Did you think the timing was right to end Stargate SG-1?

Tapping: That's a hard question. In some ways, yes, I do, 'cause 10 years is a long time and I think the fact that it didn't end succinctly, that we've got these movies to carry on ... The first movie is a definite wrap-up of season 10 and all of the Ori storylines, so we sort of finish that storyline out. And now the movies can be stand-alone. It was weird for us, because every year we thought we were going to be canceled, and then they kept bringing us back. So this year I had another year on my contract, so I was like, "Oh, well, for sure it's coming back for another season," and then we all individually got called into Rob Cooper's office, where he said, "The show has been canceled." Like we all knew we'd hear those words one day; you have to, it's inevitable. We'd had a decade-long run, but suddenly to hear those words, it was like, "What? Canceled, SG-1 in the same sentence? Impossible." But now that we're just doing the movies, it does make sense. We're having a lot of fun doing them, and I think, yeah, in some ways [the series] ran its course. Ten years is a good run.


How has the chemistry among the titular tight-knit elite unit known as SG-1 helped maintain interest in the series?

Shanks: The characters are very different people from very different backgrounds that seem to find some sort of cohesion and friendship within a very odd mix of people. I think people really enjoyed the camaraderie and the friendship aspects that we managed to find, away from the page. And I think that is a big component of the success of the show. We still have a lot of fun off-camera. That translates on-camera, on-screen as well. That we are good friends and mock the hell out of each other and still get along after 10 years.


Christopher Judge, Stargate SG-1, as a movie versus a television series: Could you tell the difference as an actor?

Judge: The biggest adjustment is the much slower pace. Because when you get used to working at a certain pace, working slow affects everything. It's much harder to not eat, it's much harder to ... In TV, you have enough time to shoot a master, some coverage, either you get it or you don't get it, and you move on. In this format, you can stay there till you get it. Especially for some of our stuff, when we had emotional stuff to do, to have to do it that many more times is very difficult. And that's all due to the lessening of the time constraints, the lessening of the money constraints.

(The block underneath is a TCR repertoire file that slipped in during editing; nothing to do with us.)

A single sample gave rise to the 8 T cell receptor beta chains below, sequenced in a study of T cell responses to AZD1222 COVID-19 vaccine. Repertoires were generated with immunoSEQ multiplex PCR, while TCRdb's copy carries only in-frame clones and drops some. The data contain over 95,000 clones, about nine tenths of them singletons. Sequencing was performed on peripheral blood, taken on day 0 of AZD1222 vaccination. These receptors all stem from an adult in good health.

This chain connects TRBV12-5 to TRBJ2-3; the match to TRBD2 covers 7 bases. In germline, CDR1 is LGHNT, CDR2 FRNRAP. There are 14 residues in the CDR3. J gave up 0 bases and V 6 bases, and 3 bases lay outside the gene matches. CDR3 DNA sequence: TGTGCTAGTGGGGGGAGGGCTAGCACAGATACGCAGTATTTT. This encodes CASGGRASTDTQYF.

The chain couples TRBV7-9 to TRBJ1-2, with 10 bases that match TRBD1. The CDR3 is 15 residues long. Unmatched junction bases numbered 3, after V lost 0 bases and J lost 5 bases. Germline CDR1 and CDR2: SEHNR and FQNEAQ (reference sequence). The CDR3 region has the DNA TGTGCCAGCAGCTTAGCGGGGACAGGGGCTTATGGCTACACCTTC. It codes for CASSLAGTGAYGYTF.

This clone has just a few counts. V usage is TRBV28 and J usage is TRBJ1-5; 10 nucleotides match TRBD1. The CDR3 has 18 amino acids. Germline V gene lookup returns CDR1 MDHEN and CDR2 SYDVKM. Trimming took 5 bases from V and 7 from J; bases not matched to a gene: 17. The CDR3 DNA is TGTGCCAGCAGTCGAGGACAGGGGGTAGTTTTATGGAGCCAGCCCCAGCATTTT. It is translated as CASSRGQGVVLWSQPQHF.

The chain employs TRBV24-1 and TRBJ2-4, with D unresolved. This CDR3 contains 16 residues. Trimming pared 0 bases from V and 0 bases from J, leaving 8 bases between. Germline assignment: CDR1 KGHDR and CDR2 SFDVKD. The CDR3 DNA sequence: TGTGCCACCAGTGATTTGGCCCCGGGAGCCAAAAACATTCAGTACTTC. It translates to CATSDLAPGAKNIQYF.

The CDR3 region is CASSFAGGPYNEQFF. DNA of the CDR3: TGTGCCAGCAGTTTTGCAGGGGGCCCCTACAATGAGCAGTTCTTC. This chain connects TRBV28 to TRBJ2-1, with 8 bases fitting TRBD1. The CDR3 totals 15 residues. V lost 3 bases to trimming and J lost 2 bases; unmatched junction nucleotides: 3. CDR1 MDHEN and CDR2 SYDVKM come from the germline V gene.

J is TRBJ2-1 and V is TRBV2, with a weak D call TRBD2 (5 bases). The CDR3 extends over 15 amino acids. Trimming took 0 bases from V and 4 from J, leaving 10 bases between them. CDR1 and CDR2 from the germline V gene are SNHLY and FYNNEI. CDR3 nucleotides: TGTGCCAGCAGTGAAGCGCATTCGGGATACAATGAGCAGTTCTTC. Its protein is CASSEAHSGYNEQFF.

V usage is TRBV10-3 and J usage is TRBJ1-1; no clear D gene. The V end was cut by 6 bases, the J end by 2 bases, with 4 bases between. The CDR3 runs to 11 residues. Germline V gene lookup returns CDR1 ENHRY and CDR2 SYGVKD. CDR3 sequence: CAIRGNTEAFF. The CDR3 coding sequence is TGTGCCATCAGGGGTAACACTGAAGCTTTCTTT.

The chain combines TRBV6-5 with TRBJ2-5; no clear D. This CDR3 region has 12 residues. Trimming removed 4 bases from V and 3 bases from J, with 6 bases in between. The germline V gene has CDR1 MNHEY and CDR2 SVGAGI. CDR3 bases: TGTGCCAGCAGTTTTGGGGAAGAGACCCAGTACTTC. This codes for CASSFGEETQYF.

The great thing about switching to a different format is that it's so different from the day-to-day grind of doing the series. And we've all had different time off, and it's not the rush-rush-rush series pace. Let's face it, we've been doing this for—this is our 11th year; none of us are spring chickens anymore. In fact, I don't think any of us were spring chickens when we started.


Stargate/Sanctuary - ComicsOnline: Sanctuary For All

From ComicsOnline:

(Please follow the link for the complete article.)

Sanctuary for All

the_matt writes "During ComicCon I got to talk with Ron Martin, the Visual FXs Producer for the new series “Sanctuary”.

Sanctuary is an ongoing online sci-fi show starring Stargate Sg1’s Amanda Tapping. This production started as an independent group that wanted to try and find a way to change the face of movies by not having to use the huge studios. They realized they had a group of talented individuals that could pull various resources together to create a new innovative project and thus “Sanctuary” was born.